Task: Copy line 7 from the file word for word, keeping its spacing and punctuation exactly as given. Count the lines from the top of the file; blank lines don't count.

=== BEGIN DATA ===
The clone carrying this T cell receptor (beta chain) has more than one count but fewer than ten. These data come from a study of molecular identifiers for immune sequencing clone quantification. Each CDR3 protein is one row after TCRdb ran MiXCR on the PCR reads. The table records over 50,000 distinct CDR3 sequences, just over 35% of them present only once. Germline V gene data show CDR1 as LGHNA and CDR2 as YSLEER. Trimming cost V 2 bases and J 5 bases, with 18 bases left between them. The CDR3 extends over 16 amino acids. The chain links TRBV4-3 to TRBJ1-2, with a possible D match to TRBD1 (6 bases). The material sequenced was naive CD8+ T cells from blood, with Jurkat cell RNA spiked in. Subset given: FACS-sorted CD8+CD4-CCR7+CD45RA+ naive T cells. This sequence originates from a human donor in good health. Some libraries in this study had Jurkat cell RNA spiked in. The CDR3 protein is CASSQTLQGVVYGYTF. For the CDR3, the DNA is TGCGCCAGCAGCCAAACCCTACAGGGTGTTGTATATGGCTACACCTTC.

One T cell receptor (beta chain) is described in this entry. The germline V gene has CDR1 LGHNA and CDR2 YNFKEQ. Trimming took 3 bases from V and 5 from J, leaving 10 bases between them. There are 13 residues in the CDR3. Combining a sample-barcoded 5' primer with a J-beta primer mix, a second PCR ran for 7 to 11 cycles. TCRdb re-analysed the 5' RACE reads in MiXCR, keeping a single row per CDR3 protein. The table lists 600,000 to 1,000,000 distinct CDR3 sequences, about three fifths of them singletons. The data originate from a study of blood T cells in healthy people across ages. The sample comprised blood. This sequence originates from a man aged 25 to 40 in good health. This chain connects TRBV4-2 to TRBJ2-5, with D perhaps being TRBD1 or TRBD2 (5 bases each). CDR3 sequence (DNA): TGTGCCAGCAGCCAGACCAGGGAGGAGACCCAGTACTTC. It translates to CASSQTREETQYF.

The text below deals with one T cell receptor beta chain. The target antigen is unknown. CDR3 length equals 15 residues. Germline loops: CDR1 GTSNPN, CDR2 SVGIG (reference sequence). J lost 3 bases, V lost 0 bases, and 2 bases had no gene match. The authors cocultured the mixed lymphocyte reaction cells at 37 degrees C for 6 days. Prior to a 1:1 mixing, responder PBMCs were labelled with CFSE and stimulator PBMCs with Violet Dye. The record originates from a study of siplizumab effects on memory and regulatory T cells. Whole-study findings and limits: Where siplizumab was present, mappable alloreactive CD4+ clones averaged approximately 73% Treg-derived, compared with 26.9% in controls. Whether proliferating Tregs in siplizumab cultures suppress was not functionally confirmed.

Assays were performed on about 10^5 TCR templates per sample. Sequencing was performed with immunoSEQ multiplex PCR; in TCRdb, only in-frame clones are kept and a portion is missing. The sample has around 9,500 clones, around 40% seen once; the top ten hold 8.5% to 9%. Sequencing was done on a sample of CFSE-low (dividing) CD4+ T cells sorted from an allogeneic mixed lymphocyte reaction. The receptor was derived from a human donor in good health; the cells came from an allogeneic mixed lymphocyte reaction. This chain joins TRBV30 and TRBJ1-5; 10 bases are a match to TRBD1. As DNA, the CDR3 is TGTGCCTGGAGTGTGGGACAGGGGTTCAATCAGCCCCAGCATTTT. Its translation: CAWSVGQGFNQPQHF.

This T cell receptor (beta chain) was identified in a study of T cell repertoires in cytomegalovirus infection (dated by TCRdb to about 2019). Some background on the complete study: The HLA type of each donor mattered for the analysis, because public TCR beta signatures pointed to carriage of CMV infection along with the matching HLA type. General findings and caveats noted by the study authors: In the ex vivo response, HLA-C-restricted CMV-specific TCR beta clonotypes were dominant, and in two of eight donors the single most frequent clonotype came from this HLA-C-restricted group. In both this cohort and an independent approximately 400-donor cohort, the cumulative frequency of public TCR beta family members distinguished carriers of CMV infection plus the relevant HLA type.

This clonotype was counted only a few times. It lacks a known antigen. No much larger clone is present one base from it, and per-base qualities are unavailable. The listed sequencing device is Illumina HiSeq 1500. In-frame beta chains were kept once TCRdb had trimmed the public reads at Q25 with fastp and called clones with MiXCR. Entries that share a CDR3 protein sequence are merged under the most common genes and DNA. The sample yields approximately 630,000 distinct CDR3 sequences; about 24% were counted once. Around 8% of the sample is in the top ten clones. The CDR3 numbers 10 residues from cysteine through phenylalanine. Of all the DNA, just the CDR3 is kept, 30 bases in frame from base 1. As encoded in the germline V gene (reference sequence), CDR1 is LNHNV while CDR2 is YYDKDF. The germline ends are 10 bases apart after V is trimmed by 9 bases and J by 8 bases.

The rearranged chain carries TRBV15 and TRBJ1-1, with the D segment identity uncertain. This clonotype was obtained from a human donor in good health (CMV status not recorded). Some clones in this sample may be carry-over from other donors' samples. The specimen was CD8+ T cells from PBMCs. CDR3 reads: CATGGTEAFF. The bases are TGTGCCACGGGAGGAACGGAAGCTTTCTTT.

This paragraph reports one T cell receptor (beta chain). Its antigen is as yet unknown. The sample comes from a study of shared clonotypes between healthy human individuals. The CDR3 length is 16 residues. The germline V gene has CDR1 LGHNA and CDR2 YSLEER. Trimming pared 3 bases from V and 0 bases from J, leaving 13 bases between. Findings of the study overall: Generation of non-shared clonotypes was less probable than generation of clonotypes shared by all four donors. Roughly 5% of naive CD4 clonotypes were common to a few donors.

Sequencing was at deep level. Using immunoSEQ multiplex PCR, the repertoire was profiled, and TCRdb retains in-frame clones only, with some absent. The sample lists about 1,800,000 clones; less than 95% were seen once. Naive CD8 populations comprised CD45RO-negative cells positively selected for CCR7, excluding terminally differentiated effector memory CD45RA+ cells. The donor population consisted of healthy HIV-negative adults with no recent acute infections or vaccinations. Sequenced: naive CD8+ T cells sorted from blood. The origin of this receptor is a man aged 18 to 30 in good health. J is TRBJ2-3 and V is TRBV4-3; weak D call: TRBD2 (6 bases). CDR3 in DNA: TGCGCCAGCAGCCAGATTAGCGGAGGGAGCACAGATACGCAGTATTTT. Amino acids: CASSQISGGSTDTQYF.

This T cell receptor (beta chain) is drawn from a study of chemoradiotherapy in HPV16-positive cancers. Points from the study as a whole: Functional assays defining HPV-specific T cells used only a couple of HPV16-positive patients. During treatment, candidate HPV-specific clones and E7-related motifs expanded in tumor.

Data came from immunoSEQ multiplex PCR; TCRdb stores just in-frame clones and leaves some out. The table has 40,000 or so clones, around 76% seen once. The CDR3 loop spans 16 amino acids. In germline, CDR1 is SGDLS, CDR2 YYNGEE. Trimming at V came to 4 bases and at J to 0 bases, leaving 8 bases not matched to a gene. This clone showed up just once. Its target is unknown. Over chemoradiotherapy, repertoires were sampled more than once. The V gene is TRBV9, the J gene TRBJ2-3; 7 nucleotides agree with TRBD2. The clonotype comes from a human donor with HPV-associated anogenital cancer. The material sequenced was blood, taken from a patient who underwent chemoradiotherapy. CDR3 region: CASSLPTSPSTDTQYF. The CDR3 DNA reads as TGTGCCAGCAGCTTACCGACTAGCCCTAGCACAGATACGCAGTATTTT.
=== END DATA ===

The rearranged chain carries TRBV15 and TRBJ1-1, with the D segment identity uncertain. This clonotype was obtained from a human donor in good health (CMV status not recorded). Some clones in this sample may be carry-over from other donors' samples. The specimen was CD8+ T cells from PBMCs. CDR3 reads: CATGGTEAFF. The bases are TGTGCCACGGGAGGAACGGAAGCTTTCTTT.